Horizons launches high-interest savings ETF on TSX

Nov 8th, 2021 | By | Category: Fixed Income

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Toronto-headquartered Horizons ETFs has added a second cash savings ETF to its product line-up with the launch of the Horizons High Interest Savings ETF (CASH CN).

Horizons launches high-interest savings ETF on TSX

Horizons ETFs has launched a second high-interest savings ETF on the Toronto Stock Exchange.

The fund, which has been listed on the Toronto Stock Exchange, seeks to maximize monthly income while preserving capital and liquidity by investing primarily in high-interest deposit accounts with Canadian banks.

The fund provides investors with an ETF-based alternative to traditional savings vehicles, like guaranteed investment certificates (GICs) and high-interest savings accounts.

As an ETF, CASH provides daily liquidity for Canadian dollar-denominated cash holdings while seeking to offer a higher yield than other high-interest savings vehicles.

GICs and higher interest savings accounts typically require funds to be held on deposit for a fixed length of time.

The investment objective of the fund is similar to that of the Horizons Cash Maximizer ETF (HSAV CN), an ETF launched by Horizons in February 2020. Unlike HSAV, however, CASH will seek to pay out regular monthly distributions of income.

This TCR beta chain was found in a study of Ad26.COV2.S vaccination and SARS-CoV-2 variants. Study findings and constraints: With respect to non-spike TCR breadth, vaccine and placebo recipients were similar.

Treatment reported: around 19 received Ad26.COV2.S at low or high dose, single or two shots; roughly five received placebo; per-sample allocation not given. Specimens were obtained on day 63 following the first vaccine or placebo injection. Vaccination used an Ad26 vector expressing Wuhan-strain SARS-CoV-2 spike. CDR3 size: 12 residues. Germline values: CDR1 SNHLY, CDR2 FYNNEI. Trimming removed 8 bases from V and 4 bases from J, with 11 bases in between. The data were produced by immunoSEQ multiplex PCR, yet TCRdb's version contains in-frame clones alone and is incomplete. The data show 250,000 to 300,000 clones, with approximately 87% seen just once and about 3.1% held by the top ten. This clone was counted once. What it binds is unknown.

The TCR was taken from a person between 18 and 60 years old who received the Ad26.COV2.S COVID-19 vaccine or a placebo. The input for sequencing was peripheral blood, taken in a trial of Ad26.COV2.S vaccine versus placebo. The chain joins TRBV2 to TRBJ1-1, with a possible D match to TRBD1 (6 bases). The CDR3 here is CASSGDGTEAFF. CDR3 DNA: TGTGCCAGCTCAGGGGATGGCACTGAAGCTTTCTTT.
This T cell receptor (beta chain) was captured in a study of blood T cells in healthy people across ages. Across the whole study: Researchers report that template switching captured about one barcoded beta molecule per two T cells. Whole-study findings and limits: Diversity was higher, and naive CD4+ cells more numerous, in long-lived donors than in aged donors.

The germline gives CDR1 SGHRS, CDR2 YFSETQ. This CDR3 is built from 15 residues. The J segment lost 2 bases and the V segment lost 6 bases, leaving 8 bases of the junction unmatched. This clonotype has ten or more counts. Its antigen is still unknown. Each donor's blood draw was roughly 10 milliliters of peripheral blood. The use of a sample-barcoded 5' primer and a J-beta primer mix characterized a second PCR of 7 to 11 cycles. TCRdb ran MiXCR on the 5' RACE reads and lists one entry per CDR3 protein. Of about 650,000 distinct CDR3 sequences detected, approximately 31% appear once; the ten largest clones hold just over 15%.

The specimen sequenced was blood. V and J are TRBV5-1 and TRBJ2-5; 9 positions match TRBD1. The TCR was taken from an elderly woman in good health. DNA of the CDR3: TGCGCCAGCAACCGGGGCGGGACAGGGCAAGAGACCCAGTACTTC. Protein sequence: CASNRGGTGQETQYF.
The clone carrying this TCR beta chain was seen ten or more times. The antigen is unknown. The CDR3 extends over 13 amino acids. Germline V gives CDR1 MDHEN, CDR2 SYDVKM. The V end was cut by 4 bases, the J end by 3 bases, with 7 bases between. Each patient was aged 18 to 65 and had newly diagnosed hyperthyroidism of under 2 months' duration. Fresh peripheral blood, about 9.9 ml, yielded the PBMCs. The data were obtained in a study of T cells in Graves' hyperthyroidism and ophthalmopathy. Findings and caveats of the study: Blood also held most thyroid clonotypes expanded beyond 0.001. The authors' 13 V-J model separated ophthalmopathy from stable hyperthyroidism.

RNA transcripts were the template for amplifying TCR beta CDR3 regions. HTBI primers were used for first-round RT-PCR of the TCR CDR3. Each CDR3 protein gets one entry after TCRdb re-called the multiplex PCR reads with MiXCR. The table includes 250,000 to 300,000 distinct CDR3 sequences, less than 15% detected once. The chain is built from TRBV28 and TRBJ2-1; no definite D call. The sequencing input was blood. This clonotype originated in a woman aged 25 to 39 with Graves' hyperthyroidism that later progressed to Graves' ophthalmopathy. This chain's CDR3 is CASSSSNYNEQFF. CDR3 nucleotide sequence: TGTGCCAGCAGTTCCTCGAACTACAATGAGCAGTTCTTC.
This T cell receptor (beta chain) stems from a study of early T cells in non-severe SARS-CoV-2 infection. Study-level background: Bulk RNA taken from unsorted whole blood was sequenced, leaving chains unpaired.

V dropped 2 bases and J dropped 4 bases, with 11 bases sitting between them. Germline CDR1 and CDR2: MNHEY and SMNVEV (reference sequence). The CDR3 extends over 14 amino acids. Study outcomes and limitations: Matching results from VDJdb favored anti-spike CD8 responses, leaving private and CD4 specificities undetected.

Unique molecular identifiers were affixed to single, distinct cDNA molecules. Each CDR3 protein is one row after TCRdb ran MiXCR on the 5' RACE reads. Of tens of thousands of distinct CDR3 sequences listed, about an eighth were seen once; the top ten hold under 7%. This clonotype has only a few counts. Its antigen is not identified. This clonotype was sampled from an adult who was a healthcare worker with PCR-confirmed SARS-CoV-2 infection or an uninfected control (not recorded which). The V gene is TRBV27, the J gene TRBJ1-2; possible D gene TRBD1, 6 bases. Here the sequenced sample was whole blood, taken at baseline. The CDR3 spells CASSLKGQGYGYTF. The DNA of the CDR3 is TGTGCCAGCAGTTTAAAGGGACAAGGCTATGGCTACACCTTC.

“Following the success of HSAV, which currently has more than $1.3 billion in assets under management, we’ve received demand for a cash savings ETF that pays out monthly distributions,” said Steve Hawkins, President and CEO of Horizons ETFs. “CASH has many of the same characteristics as HSAV; however, CASH is a traditional trust and has been designed to pay out monthly distributions instead of reinvesting them, the way HSAV does.”

In January of 2021, Horizons announced that HSAV would potentially look to cap new subscriptions once it exceeds $1.5 billion in assets under management.

A period of suspended subscriptions, if any, would not affect the ability of existing shareholders of HSAV to sell their shares in the secondary market at a price reflective of, or potentially greater than, its net asset value per share, assuming normal market conditions; however, the suspension of issuance of new shares would mean that HSAV could be expected to trade at a premium to the NAV.

CASH will provide ETF investors a comparable alternative to HSAV, if it is capped.

“We wanted to ensure that Canadian investors continue to have a compelling low-cost cash-savings ETF option if we have to close HSAV to new subscriptions,” said Hawkins.

“CASH, with its industry-low management fee of 0.08%, should allow our firm to continue to offer an attractive ETF option for investors looking to hold cash in their portfolio and earn a relatively attractive income compared to traditional bank savings accounts.”

Neither CASH nor HSAV is covered by the Canada Deposit Insurance Corporation or any other government deposit insurer.

Horizons ETFs has more than $20 billion of assets under management and 102 ETFs listed on major Canadian stock exchanges.

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